paul klee, swiss-german painter of the previous century, has many works tied to his name and oeuvre. of those works, most have a sense of movement and flow. when you look at them it is as though your eye dances on the canvas or paper as it traces along his lines and colors. one such work is the portrait we see below.

take a moment to observe it, and notice how your glance moves around the image. does it not feel like you are on a smooth ride?
well, paul klee actually had a very interesting relationship with music. in fact there are quite a few works that are titled or indicate a reference to the depiction a musical sequence, or sound in general.

interesting example is the image above - in watercolor and ink on paper - titled polyphonic currents. according to richard verdi in musical influences on the art of paul klee, the artist used music not only as a pictorial influence on his work, but also "to clarify and discipline his pictorial inspirations in a manner similar to that employed by the composer of music." {2} we thus, begin to understand just how deep klee's connection is, and why his images have such a strong hold on our gaze.

it is additionally interesting to notice for how long music had been an influence on klee. he was the son of a music instructor, and his wife was a pianist {4}. he himself, it is said, practiced the violin and had a penchant for classical music and composers such as beethoven and mozart {5}. klee's work seems engrossed in musicality in a way that one could say balances between nietzsche's appolonian and dionysian elements. it creates a mesmerizing effect that in a way, actually does reflect the world - its organized, balanced, musical order.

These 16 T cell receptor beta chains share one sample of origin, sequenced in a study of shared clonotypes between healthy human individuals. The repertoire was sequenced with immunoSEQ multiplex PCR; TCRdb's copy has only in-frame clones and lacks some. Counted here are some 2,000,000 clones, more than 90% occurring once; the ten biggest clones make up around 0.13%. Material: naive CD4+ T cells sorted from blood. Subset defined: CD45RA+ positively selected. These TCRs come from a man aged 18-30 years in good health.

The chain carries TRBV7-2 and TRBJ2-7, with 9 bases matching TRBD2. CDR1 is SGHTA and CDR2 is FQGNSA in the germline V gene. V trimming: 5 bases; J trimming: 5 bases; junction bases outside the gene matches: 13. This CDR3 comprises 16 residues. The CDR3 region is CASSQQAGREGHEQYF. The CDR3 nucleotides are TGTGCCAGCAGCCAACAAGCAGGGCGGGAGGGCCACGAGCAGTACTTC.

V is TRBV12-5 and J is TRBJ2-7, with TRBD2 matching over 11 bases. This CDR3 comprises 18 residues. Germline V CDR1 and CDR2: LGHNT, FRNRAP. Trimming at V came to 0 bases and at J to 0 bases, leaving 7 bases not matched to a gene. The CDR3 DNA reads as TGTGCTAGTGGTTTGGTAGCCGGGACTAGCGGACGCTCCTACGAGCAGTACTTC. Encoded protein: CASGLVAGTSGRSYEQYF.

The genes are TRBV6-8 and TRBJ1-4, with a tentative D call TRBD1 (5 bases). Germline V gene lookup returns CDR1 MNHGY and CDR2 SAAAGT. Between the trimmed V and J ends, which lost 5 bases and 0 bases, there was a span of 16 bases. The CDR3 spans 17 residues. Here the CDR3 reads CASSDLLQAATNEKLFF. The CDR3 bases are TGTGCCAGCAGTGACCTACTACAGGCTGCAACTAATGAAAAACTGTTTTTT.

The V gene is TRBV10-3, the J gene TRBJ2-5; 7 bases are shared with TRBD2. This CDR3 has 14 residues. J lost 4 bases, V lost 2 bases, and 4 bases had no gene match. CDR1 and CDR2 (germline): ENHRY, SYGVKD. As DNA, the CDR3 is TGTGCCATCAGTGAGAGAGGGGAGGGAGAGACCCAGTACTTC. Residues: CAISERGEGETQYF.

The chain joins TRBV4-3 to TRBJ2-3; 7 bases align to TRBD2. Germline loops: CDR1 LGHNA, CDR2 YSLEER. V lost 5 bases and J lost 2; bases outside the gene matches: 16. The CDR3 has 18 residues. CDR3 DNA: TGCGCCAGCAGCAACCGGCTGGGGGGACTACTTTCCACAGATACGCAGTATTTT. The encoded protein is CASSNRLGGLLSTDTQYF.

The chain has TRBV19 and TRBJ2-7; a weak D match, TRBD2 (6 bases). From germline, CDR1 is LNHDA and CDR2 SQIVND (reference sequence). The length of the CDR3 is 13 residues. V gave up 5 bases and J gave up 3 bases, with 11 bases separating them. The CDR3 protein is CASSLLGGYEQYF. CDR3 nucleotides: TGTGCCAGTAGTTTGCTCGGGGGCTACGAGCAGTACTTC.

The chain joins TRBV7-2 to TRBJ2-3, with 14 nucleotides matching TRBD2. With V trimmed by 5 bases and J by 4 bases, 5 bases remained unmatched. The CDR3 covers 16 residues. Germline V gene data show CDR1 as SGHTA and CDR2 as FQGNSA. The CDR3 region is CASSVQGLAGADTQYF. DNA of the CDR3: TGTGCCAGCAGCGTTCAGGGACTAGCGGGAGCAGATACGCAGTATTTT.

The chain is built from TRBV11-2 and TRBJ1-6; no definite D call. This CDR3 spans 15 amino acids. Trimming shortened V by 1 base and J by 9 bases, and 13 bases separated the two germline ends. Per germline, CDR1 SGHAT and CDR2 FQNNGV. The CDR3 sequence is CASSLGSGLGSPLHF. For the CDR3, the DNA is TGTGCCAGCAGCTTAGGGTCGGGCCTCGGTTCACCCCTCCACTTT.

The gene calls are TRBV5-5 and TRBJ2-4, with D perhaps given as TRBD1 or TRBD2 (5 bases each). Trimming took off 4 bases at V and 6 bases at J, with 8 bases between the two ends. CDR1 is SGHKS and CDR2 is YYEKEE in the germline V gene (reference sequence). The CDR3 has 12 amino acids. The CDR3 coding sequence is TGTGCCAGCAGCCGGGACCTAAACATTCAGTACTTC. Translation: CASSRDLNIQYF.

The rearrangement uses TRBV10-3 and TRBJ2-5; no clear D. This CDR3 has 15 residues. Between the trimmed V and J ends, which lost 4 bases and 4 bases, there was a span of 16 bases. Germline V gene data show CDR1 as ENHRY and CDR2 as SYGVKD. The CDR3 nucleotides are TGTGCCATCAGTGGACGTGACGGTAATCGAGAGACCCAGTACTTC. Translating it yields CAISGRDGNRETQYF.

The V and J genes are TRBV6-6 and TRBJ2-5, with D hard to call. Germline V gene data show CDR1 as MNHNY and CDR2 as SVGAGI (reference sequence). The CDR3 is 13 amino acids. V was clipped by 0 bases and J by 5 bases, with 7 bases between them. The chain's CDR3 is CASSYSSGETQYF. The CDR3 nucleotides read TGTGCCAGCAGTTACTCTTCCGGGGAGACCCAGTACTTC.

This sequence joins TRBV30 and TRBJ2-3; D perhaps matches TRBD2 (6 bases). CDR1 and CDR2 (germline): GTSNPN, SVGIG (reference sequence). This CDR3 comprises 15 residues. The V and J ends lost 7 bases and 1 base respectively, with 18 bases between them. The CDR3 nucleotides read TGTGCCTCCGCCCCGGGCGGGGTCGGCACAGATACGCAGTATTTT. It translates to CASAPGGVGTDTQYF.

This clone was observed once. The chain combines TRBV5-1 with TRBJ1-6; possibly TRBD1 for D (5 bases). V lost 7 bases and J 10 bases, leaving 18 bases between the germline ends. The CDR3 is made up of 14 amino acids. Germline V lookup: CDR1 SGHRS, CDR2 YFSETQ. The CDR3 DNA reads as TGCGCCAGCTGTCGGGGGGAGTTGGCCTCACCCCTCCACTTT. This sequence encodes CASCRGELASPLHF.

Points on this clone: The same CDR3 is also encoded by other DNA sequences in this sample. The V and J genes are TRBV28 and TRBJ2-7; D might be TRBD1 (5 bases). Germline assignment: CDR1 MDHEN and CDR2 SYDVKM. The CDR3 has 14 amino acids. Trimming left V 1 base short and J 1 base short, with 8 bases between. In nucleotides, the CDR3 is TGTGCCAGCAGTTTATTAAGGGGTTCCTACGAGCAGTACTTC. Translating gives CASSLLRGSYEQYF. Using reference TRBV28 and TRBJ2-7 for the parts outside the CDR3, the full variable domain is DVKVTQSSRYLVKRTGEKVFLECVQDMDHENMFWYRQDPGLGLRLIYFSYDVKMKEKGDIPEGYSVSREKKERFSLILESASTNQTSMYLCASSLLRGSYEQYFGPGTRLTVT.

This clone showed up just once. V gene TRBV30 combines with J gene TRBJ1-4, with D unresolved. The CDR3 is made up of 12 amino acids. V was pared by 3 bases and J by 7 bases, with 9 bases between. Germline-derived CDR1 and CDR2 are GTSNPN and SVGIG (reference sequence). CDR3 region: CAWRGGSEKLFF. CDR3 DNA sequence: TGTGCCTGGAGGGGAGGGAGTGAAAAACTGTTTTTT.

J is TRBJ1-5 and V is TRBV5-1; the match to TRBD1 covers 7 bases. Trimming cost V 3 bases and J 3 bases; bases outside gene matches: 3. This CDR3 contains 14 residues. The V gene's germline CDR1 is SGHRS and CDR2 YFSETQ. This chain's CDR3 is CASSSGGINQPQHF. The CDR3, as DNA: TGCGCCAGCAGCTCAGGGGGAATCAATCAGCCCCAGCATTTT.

{1} paul klee
{2} richard verdi, musical influences on the art of paul klee
{3} sabine rewald, paul klee (1879-1940)
{4-5} yannick le quilleuc, paul klee et la musique

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An Ideal Sweet and Citrus-y DIY for Spring

it is thursday morning and we will just go ahead and assume that the weekend is on all of our minds. the weather has been splendid and warm creating the perfect conditions to desire going outdoors even if you are not particularly outdoorsy. having this in mind, along with the fact that our easter recipes are always shared with you all here, we thought today makes for a splendid opportunity to share an ideal, citrus-fresh pastry dish!